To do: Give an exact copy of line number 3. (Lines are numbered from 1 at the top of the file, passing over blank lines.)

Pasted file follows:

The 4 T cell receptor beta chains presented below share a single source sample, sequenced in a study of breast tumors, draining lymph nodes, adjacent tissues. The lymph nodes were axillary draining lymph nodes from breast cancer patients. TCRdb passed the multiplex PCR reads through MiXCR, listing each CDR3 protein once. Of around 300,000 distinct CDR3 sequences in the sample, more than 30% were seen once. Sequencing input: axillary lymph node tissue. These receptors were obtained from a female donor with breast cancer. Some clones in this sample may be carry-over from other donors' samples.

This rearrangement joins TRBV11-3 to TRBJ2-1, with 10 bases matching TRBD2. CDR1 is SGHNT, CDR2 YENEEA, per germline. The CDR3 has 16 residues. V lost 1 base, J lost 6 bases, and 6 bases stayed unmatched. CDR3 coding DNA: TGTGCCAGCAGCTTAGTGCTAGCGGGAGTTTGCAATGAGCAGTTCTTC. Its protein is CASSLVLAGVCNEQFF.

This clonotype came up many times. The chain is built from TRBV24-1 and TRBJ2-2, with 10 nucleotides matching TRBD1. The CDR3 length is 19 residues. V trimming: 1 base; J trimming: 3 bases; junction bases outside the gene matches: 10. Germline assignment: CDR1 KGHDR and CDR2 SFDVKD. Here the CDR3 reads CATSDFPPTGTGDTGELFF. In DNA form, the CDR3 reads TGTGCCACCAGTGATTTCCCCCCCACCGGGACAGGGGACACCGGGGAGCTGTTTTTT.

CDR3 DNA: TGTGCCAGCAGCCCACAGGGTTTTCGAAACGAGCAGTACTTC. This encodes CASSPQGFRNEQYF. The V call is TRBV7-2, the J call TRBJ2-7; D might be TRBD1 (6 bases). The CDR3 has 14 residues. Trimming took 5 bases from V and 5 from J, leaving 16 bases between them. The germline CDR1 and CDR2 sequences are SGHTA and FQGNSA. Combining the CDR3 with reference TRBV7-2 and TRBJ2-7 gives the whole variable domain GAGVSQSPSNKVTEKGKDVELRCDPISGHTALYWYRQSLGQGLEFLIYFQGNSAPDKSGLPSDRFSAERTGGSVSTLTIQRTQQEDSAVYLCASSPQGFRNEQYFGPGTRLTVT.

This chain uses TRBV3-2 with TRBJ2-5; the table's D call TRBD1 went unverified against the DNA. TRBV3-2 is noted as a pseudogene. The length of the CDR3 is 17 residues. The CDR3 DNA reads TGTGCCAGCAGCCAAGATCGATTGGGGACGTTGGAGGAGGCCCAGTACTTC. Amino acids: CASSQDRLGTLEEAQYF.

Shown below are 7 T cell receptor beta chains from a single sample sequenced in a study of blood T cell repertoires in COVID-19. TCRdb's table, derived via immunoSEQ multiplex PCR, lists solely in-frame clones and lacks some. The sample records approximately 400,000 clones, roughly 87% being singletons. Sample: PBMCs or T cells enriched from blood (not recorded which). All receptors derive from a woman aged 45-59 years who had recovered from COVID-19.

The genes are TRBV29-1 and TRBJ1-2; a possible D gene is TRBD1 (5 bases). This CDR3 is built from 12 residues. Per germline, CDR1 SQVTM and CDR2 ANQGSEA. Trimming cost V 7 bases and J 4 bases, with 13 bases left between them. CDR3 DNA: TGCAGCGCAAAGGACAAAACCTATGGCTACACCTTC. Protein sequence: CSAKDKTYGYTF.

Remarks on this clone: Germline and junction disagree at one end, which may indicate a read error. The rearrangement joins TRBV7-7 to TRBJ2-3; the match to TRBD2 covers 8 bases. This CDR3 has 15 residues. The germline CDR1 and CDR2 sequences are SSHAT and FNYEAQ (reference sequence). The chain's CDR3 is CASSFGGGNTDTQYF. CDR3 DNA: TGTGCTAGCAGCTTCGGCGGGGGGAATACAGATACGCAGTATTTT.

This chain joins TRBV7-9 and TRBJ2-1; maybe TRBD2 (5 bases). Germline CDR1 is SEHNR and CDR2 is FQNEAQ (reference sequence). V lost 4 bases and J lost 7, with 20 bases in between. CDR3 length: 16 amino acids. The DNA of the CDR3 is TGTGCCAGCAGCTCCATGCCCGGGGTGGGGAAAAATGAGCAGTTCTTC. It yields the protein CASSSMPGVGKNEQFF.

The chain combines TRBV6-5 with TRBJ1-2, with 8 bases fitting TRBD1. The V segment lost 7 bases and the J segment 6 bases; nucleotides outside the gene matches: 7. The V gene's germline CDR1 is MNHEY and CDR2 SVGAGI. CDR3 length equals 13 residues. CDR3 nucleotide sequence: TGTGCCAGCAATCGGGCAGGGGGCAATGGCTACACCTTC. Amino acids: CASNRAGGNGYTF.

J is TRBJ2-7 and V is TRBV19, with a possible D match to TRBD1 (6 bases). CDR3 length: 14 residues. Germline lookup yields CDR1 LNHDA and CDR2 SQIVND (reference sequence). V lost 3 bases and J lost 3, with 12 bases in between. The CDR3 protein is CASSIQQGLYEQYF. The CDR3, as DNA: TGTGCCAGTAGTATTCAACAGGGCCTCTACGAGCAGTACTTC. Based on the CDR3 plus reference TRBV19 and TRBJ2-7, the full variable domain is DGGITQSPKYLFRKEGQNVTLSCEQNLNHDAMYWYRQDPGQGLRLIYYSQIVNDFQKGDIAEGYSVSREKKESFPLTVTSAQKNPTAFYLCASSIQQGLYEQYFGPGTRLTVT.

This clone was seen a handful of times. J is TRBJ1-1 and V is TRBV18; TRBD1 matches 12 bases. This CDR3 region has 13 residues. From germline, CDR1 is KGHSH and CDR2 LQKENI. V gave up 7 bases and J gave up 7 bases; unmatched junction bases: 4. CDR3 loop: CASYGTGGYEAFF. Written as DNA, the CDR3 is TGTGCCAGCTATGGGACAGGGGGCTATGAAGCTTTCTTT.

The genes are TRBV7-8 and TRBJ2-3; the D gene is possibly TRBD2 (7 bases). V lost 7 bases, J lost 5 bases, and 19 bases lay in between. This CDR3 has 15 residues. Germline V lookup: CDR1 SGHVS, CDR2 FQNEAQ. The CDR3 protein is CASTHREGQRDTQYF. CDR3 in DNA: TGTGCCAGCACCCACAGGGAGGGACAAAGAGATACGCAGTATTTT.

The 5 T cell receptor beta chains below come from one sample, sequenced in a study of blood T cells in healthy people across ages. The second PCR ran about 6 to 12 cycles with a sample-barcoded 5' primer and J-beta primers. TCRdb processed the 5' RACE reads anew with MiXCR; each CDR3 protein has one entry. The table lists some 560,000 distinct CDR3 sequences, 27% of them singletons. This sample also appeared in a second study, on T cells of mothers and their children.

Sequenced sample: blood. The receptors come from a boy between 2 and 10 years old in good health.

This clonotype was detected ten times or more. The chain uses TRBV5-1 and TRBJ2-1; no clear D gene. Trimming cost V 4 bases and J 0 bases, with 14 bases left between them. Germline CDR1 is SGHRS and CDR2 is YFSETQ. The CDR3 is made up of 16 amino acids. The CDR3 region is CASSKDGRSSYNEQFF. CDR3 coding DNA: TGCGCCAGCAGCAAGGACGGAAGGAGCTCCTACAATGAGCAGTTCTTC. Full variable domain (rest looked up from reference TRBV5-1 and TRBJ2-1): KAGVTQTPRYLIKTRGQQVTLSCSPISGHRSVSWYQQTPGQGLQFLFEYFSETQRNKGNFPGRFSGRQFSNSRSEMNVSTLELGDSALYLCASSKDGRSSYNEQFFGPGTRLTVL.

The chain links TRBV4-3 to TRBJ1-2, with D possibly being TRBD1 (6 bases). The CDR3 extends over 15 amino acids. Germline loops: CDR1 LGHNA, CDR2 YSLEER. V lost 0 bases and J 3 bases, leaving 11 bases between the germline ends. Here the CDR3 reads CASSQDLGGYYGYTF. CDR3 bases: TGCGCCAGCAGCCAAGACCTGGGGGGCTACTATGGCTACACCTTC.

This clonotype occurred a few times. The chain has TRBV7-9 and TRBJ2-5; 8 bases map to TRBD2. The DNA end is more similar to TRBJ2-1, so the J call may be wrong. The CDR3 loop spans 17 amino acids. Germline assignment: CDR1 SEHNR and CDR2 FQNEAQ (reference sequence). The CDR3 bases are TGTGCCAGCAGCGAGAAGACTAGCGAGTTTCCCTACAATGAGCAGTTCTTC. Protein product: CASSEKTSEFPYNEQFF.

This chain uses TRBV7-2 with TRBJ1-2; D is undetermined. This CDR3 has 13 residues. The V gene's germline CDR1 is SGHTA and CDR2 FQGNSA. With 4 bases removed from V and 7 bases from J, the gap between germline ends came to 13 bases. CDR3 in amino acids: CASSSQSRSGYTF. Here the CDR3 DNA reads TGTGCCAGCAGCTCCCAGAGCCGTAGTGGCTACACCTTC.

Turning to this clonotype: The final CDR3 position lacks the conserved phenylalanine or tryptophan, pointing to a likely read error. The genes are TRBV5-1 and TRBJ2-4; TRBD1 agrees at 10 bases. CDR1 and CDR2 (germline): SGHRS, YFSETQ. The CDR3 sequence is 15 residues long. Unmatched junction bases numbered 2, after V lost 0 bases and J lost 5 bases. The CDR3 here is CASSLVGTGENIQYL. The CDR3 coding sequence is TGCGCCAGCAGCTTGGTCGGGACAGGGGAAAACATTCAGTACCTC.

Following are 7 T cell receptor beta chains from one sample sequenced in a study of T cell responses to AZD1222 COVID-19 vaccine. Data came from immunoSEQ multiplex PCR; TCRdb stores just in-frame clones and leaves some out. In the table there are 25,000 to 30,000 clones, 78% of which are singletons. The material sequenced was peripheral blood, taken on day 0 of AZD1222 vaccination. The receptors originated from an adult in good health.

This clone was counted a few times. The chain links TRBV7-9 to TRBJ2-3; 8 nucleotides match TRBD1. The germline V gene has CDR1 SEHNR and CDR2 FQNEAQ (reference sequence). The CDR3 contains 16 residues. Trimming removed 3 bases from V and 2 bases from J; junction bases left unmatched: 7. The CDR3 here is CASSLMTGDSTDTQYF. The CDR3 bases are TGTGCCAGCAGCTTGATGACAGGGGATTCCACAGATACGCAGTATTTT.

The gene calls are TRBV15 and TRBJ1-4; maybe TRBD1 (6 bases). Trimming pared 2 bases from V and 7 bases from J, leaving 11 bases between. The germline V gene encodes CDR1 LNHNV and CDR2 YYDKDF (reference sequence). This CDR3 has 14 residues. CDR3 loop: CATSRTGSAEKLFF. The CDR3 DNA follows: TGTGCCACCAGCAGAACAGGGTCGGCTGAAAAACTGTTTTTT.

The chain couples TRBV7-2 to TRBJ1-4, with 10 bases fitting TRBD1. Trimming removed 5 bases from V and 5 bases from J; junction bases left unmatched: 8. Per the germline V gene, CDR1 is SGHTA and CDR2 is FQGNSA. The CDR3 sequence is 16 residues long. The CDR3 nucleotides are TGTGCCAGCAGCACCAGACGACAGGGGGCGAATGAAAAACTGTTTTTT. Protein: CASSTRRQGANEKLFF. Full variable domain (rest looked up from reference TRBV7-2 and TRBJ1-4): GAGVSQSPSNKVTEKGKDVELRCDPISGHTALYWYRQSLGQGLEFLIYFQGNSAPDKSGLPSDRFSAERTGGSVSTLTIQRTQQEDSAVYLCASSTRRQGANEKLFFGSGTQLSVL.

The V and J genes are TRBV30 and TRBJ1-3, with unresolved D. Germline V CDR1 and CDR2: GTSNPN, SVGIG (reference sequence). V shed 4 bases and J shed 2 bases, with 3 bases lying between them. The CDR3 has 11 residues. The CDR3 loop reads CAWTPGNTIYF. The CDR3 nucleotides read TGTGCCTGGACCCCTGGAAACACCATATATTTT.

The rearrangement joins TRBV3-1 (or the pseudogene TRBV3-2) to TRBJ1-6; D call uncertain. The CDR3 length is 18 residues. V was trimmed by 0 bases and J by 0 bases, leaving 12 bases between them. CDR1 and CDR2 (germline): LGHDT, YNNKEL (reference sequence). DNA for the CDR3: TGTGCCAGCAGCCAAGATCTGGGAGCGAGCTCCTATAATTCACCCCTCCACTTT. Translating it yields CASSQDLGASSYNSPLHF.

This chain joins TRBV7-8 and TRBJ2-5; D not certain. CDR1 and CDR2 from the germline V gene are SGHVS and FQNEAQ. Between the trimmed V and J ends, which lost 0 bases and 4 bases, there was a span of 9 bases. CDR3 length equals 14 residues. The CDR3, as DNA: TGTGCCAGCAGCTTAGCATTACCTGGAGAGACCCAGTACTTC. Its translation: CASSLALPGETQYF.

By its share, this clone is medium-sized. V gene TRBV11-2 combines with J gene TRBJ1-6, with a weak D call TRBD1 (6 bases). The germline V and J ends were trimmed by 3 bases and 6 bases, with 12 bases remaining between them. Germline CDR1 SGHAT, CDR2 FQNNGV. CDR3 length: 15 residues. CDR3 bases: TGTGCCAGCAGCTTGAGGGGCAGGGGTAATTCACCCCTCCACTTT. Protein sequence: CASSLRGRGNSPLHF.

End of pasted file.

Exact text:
This clonotype came up many times. The chain is built from TRBV24-1 and TRBJ2-2, with 10 nucleotides matching TRBD1. The CDR3 length is 19 residues. V trimming: 1 base; J trimming: 3 bases; junction bases outside the gene matches: 10. Germline assignment: CDR1 KGHDR and CDR2 SFDVKD. Here the CDR3 reads CATSDFPPTGTGDTGELFF. In DNA form, the CDR3 reads TGTGCCACCAGTGATTTCCCCCCCACCGGGACAGGGGACACCGGGGAGCTGTTTTTT.